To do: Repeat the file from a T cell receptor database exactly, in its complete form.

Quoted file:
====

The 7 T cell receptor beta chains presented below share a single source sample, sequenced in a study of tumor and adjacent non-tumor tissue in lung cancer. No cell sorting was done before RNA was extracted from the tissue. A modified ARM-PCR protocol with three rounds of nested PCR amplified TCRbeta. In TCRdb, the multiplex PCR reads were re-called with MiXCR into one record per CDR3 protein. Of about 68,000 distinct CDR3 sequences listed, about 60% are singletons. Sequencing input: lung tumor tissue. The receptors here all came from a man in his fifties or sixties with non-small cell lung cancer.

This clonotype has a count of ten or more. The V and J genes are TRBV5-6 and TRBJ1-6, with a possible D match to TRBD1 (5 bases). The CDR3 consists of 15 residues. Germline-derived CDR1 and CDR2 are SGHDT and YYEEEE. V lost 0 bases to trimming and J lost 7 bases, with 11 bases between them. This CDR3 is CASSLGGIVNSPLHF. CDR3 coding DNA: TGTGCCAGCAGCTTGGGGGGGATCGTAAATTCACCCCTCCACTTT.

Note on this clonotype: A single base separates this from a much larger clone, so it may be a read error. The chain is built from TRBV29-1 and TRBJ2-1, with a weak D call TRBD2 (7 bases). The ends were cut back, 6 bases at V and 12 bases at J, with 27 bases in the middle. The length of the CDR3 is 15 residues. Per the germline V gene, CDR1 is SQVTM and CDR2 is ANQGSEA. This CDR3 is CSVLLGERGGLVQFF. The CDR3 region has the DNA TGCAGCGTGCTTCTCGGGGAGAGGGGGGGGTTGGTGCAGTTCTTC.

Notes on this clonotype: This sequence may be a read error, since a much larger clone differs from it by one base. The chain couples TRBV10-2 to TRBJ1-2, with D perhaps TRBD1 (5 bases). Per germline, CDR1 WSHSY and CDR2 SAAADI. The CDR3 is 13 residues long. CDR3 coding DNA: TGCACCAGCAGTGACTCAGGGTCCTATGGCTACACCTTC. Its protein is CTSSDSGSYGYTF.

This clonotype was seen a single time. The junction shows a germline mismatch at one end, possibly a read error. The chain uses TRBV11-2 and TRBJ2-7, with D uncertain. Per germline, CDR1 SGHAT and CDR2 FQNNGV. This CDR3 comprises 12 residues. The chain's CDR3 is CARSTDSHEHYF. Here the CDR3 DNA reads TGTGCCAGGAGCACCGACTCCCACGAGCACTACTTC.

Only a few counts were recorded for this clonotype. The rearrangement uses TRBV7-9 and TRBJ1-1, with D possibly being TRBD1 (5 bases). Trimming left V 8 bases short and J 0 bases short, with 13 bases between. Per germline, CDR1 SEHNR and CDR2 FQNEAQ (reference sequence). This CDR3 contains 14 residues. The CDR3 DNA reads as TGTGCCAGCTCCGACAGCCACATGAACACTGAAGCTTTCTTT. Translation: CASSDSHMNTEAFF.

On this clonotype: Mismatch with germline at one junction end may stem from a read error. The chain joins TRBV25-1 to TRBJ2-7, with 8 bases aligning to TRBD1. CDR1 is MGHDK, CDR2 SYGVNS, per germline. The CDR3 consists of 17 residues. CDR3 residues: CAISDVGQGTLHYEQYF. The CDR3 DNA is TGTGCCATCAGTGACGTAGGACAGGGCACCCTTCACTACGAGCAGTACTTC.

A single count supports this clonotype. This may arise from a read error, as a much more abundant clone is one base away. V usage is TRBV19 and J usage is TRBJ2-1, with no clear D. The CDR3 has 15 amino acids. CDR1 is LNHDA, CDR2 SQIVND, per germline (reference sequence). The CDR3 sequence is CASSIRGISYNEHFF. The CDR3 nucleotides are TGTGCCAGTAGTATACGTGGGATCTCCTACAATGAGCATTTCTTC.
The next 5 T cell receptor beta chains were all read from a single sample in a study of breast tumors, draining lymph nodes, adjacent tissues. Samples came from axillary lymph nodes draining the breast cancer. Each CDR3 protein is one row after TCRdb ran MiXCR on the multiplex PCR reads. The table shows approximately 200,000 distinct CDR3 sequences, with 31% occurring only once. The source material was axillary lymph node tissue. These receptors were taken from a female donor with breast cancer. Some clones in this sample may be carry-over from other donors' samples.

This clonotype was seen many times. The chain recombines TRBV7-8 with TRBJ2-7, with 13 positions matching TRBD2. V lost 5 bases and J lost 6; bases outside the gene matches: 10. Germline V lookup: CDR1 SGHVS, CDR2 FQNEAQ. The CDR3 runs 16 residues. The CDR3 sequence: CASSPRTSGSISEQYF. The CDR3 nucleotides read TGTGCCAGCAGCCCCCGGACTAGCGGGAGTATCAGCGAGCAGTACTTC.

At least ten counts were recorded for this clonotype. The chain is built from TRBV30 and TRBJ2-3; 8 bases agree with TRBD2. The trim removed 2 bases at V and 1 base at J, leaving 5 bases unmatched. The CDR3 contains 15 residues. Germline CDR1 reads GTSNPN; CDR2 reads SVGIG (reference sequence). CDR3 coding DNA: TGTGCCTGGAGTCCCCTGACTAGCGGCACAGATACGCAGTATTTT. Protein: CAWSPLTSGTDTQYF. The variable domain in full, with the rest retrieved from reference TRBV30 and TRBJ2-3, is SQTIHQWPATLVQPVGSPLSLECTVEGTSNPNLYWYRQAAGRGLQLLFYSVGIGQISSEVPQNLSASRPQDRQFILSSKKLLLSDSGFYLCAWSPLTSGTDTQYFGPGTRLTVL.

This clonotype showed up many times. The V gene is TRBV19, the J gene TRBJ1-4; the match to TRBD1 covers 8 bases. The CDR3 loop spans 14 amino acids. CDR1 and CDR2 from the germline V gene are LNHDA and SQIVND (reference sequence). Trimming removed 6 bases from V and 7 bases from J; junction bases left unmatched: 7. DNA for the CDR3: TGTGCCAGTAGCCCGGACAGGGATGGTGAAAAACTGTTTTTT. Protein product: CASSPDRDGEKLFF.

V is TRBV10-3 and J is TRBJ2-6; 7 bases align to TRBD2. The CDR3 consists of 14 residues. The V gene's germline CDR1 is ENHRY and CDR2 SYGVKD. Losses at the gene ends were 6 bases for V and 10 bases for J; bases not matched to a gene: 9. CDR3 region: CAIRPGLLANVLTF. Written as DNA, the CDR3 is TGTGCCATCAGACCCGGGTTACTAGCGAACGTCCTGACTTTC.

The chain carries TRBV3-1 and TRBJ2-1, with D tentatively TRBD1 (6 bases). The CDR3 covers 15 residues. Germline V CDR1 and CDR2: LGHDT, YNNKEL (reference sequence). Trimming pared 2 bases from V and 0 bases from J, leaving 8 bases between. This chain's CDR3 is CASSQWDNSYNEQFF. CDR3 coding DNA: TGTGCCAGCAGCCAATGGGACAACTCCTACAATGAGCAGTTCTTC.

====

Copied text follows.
The 7 T cell receptor beta chains presented below share a single source sample, sequenced in a study of tumor and adjacent non-tumor tissue in lung cancer. No cell sorting was done before RNA was extracted from the tissue. A modified ARM-PCR protocol with three rounds of nested PCR amplified TCRbeta. In TCRdb, the multiplex PCR reads were re-called with MiXCR into one record per CDR3 protein. Of about 68,000 distinct CDR3 sequences listed, about 60% are singletons. Sequencing input: lung tumor tissue. The receptors here all came from a man in his fifties or sixties with non-small cell lung cancer.

This clonotype has a count of ten or more. The V and J genes are TRBV5-6 and TRBJ1-6, with a possible D match to TRBD1 (5 bases). The CDR3 consists of 15 residues. Germline-derived CDR1 and CDR2 are SGHDT and YYEEEE. V lost 0 bases to trimming and J lost 7 bases, with 11 bases between them. This CDR3 is CASSLGGIVNSPLHF. CDR3 coding DNA: TGTGCCAGCAGCTTGGGGGGGATCGTAAATTCACCCCTCCACTTT.

Note on this clonotype: A single base separates this from a much larger clone, so it may be a read error. The chain is built from TRBV29-1 and TRBJ2-1, with a weak D call TRBD2 (7 bases). The ends were cut back, 6 bases at V and 12 bases at J, with 27 bases in the middle. The length of the CDR3 is 15 residues. Per the germline V gene, CDR1 is SQVTM and CDR2 is ANQGSEA. This CDR3 is CSVLLGERGGLVQFF. The CDR3 region has the DNA TGCAGCGTGCTTCTCGGGGAGAGGGGGGGGTTGGTGCAGTTCTTC.

Notes on this clonotype: This sequence may be a read error, since a much larger clone differs from it by one base. The chain couples TRBV10-2 to TRBJ1-2, with D perhaps TRBD1 (5 bases). Per germline, CDR1 WSHSY and CDR2 SAAADI. The CDR3 is 13 residues long. CDR3 coding DNA: TGCACCAGCAGTGACTCAGGGTCCTATGGCTACACCTTC. Its protein is CTSSDSGSYGYTF.

This clonotype was seen a single time. The junction shows a germline mismatch at one end, possibly a read error. The chain uses TRBV11-2 and TRBJ2-7, with D uncertain. Per germline, CDR1 SGHAT and CDR2 FQNNGV. This CDR3 comprises 12 residues. The chain's CDR3 is CARSTDSHEHYF. Here the CDR3 DNA reads TGTGCCAGGAGCACCGACTCCCACGAGCACTACTTC.

Only a few counts were recorded for this clonotype. The rearrangement uses TRBV7-9 and TRBJ1-1, with D possibly being TRBD1 (5 bases). Trimming left V 8 bases short and J 0 bases short, with 13 bases between. Per germline, CDR1 SEHNR and CDR2 FQNEAQ (reference sequence). This CDR3 contains 14 residues. The CDR3 DNA reads as TGTGCCAGCTCCGACAGCCACATGAACACTGAAGCTTTCTTT. Translation: CASSDSHMNTEAFF.

On this clonotype: Mismatch with germline at one junction end may stem from a read error. The chain joins TRBV25-1 to TRBJ2-7, with 8 bases aligning to TRBD1. CDR1 is MGHDK, CDR2 SYGVNS, per germline. The CDR3 consists of 17 residues. CDR3 residues: CAISDVGQGTLHYEQYF. The CDR3 DNA is TGTGCCATCAGTGACGTAGGACAGGGCACCCTTCACTACGAGCAGTACTTC.

A single count supports this clonotype. This may arise from a read error, as a much more abundant clone is one base away. V usage is TRBV19 and J usage is TRBJ2-1, with no clear D. The CDR3 has 15 amino acids. CDR1 is LNHDA, CDR2 SQIVND, per germline (reference sequence). The CDR3 sequence is CASSIRGISYNEHFF. The CDR3 nucleotides are TGTGCCAGTAGTATACGTGGGATCTCCTACAATGAGCATTTCTTC.
The next 5 T cell receptor beta chains were all read from a single sample in a study of breast tumors, draining lymph nodes, adjacent tissues. Samples came from axillary lymph nodes draining the breast cancer. Each CDR3 protein is one row after TCRdb ran MiXCR on the multiplex PCR reads. The table shows approximately 200,000 distinct CDR3 sequences, with 31% occurring only once. The source material was axillary lymph node tissue. These receptors were taken from a female donor with breast cancer. Some clones in this sample may be carry-over from other donors' samples.

This clonotype was seen many times. The chain recombines TRBV7-8 with TRBJ2-7, with 13 positions matching TRBD2. V lost 5 bases and J lost 6; bases outside the gene matches: 10. Germline V lookup: CDR1 SGHVS, CDR2 FQNEAQ. The CDR3 runs 16 residues. The CDR3 sequence: CASSPRTSGSISEQYF. The CDR3 nucleotides read TGTGCCAGCAGCCCCCGGACTAGCGGGAGTATCAGCGAGCAGTACTTC.

At least ten counts were recorded for this clonotype. The chain is built from TRBV30 and TRBJ2-3; 8 bases agree with TRBD2. The trim removed 2 bases at V and 1 base at J, leaving 5 bases unmatched. The CDR3 contains 15 residues. Germline CDR1 reads GTSNPN; CDR2 reads SVGIG (reference sequence). CDR3 coding DNA: TGTGCCTGGAGTCCCCTGACTAGCGGCACAGATACGCAGTATTTT. Protein: CAWSPLTSGTDTQYF. The variable domain in full, with the rest retrieved from reference TRBV30 and TRBJ2-3, is SQTIHQWPATLVQPVGSPLSLECTVEGTSNPNLYWYRQAAGRGLQLLFYSVGIGQISSEVPQNLSASRPQDRQFILSSKKLLLSDSGFYLCAWSPLTSGTDTQYFGPGTRLTVL.

This clonotype showed up many times. The V gene is TRBV19, the J gene TRBJ1-4; the match to TRBD1 covers 8 bases. The CDR3 loop spans 14 amino acids. CDR1 and CDR2 from the germline V gene are LNHDA and SQIVND (reference sequence). Trimming removed 6 bases from V and 7 bases from J; junction bases left unmatched: 7. DNA for the CDR3: TGTGCCAGTAGCCCGGACAGGGATGGTGAAAAACTGTTTTTT. Protein product: CASSPDRDGEKLFF.

V is TRBV10-3 and J is TRBJ2-6; 7 bases align to TRBD2. The CDR3 consists of 14 residues. The V gene's germline CDR1 is ENHRY and CDR2 SYGVKD. Losses at the gene ends were 6 bases for V and 10 bases for J; bases not matched to a gene: 9. CDR3 region: CAIRPGLLANVLTF. Written as DNA, the CDR3 is TGTGCCATCAGACCCGGGTTACTAGCGAACGTCCTGACTTTC.

The chain carries TRBV3-1 and TRBJ2-1, with D tentatively TRBD1 (6 bases). The CDR3 covers 15 residues. Germline V CDR1 and CDR2: LGHDT, YNNKEL (reference sequence). Trimming pared 2 bases from V and 0 bases from J, leaving 8 bases between. This chain's CDR3 is CASSQWDNSYNEQFF. CDR3 coding DNA: TGTGCCAGCAGCCAATGGGACAACTCCTACAATGAGCAGTTCTTC.